Pronking-Viv`s Travel Bug 1300 815 512



 It’s called a “springbok”!!  Sitting in a peaceful boma setting, the fire crackling in the centre, a ceiling of stars sparkling on our shoulders, kudu steaks washed down with an excellent Pinotage, animal noises rumbling in the silence and Wayne decides it’s too quiet.     We are all lined up, hands on heads, with 2 fingers up as horns....we, of all shapes and sizes, must “pronk “ to the table from about 2 metres, bend down and without using our hands drink the shot placed on the edge of the table.

Can you imagine the hilarity!!  This is one of the many bizarre things we learned on our “famil” to South Africa last month.....the shot is a crème de menthe base topped with the local Amarula liqueur. Amarula is produced from the yellow fruit of the indigenous marula tree made famous by “Beautiful People” the movie where all the animals get drunk on the fallen fermented fruit!!! Still grinning after a few “springboks” we are escorted to our tents ....hoots of laughter as someone falls’s the uneven path.....! Wake up call is 4.30... for the early morning drive. Wow!!

We arrive earlier, in Jo’burg, from where we will make the four-hour trip through some pleasant farming land to Hazeyview and our first night. 'Casterbridge Hollow' is the name of our very agreeable accommodation which is set amongst the sweet mango trees of an old farm.  Its sister hotel 'Hippo Hollow' is more traditionally African thatched and down the road. Both are a great stop to experience the area before heading into Kruger National Park.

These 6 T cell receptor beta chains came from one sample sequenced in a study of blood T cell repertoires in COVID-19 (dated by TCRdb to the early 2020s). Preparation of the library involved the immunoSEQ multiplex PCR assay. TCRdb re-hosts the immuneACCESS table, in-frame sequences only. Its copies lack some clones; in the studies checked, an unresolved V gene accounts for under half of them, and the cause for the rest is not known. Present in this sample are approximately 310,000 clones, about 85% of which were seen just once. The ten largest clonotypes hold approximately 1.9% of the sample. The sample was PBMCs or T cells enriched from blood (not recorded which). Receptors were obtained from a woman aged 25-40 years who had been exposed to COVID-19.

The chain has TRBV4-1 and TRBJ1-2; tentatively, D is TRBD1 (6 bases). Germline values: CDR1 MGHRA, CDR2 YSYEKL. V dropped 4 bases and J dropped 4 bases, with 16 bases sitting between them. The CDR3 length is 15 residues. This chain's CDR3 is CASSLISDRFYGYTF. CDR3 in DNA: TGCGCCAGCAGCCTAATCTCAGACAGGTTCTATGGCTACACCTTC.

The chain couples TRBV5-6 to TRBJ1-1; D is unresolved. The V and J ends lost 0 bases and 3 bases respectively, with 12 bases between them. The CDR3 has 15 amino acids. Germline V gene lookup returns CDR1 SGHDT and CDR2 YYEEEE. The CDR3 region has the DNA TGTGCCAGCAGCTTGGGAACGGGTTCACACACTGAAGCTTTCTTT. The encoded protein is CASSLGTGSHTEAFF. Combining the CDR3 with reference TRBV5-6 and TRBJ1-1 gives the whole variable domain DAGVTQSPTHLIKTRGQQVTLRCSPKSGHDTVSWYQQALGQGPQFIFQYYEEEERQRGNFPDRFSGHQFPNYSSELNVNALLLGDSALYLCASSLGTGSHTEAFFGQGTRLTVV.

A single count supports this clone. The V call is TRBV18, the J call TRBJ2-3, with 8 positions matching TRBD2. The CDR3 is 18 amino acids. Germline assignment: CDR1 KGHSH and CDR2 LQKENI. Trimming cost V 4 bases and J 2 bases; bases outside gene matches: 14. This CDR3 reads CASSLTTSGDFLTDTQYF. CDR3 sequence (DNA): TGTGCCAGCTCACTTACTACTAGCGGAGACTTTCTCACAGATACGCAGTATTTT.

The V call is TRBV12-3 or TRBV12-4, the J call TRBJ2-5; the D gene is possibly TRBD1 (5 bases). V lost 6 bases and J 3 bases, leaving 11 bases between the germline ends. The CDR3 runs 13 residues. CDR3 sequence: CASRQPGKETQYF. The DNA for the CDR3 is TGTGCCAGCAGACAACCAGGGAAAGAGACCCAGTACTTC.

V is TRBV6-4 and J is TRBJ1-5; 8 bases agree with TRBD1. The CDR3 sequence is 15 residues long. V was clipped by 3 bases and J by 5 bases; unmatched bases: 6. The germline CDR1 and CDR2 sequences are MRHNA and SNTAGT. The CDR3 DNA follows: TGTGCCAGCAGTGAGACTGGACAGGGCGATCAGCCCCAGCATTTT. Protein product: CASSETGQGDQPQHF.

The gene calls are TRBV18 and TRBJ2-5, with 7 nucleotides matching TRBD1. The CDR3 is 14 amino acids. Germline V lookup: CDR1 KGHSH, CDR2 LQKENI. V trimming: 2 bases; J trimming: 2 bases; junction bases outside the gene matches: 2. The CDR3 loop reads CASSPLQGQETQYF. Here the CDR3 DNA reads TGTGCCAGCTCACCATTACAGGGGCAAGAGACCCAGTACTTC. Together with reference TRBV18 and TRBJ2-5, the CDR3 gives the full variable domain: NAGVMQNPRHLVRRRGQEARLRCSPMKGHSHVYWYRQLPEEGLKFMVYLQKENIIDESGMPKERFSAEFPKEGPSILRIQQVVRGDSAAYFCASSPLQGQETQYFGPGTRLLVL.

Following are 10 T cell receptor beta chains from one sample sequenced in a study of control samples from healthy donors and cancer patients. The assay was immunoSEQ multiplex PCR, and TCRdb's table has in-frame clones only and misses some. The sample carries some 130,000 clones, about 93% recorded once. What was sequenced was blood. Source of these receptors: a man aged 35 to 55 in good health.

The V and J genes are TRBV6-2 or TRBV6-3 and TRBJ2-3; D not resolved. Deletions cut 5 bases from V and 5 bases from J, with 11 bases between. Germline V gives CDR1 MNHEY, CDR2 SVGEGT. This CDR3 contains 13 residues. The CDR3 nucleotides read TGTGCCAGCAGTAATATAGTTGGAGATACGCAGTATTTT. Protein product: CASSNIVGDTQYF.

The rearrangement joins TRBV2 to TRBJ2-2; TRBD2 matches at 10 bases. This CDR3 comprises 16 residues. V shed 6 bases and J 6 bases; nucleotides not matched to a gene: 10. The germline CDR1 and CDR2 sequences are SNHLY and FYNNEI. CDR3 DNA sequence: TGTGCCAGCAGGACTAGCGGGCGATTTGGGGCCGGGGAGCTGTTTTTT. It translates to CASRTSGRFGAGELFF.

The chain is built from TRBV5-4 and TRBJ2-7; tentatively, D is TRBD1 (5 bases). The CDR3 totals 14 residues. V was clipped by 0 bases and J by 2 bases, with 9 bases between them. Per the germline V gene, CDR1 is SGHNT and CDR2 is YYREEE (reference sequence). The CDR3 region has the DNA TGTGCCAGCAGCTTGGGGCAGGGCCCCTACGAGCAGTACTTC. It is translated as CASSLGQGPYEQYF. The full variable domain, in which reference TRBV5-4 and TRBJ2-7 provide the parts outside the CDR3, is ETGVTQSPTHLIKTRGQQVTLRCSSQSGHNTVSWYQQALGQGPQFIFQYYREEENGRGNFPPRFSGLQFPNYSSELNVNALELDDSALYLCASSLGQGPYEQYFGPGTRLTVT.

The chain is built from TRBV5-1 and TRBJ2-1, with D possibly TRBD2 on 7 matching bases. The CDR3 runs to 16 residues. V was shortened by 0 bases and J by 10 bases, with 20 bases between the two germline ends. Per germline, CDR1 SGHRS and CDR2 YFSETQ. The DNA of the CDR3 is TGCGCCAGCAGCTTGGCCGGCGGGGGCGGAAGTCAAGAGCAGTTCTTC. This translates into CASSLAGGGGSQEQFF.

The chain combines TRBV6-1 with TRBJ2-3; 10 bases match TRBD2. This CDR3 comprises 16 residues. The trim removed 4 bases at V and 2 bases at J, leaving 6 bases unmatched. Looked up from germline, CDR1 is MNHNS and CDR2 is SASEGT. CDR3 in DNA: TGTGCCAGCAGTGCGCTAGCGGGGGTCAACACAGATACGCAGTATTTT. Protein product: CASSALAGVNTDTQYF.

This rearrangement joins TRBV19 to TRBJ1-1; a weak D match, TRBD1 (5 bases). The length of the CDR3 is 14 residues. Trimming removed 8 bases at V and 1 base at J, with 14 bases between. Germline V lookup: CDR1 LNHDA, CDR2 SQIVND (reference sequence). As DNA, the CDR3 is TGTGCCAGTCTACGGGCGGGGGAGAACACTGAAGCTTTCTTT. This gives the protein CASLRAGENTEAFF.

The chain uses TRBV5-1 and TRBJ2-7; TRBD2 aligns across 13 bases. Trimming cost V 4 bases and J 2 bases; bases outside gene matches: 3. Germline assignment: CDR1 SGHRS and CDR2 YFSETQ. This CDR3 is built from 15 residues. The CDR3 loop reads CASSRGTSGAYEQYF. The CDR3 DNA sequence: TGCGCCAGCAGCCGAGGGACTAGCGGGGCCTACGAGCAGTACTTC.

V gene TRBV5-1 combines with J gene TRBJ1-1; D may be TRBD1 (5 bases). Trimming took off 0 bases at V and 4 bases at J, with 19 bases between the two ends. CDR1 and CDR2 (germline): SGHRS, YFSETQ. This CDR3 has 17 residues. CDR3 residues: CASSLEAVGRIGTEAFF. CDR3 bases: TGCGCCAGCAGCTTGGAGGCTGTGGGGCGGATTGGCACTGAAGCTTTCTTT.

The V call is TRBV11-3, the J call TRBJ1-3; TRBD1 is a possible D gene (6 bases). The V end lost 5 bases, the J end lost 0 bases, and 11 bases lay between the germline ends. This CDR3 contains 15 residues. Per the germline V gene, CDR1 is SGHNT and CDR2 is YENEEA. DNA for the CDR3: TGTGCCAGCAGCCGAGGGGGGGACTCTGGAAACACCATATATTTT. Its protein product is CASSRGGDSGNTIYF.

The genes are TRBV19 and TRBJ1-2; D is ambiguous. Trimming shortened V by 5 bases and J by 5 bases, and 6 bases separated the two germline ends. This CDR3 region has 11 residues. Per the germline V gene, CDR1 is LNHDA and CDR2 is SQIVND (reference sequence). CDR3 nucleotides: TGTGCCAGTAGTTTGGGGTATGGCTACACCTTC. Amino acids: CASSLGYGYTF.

We are taken into the park for a game drive that evening as we will be staying in a concession next to Kruger rather than in the park itself. Our first sighting is of nine white rhino all huddled together on a huge granite rock. Our guide tells us we are extremely lucky, he’s worked there for 11 years and never seen that many together before. Our next sighting is of two endangered African wild dogs. Often called “painted dogs” because of their unique tan and black blotches. They are on the road, obviously in hunting mode as they are anxiously awaiting the rest of their pack which is somewhere in the bush. They listen, they twitter, they run up and then back, sit for a’s too late for us to watch for long as we must return to the gate before sundown.

The following morning we experience a wonderful hour or two at “Elephant Whispers”. This is elephant interaction where one can touch the elephant skin, feel the big veins on its ears, look down its throat, feel the hairs on its tail and learn all about their habits. These elephants were saved as babies from a planned elephant cull. They have been hand-reared in the most loving way, the elephant handlers are well trained and have a lot of respect and love for their majestic beasts. This is a very good program for first-timers to Africa as it gives a wonderful insight into elephant behaviour. They also run an excellent volunteer program of up to 2 months, “hands on” working with the animals and local rural communities. Please phone me for any more information on these programs.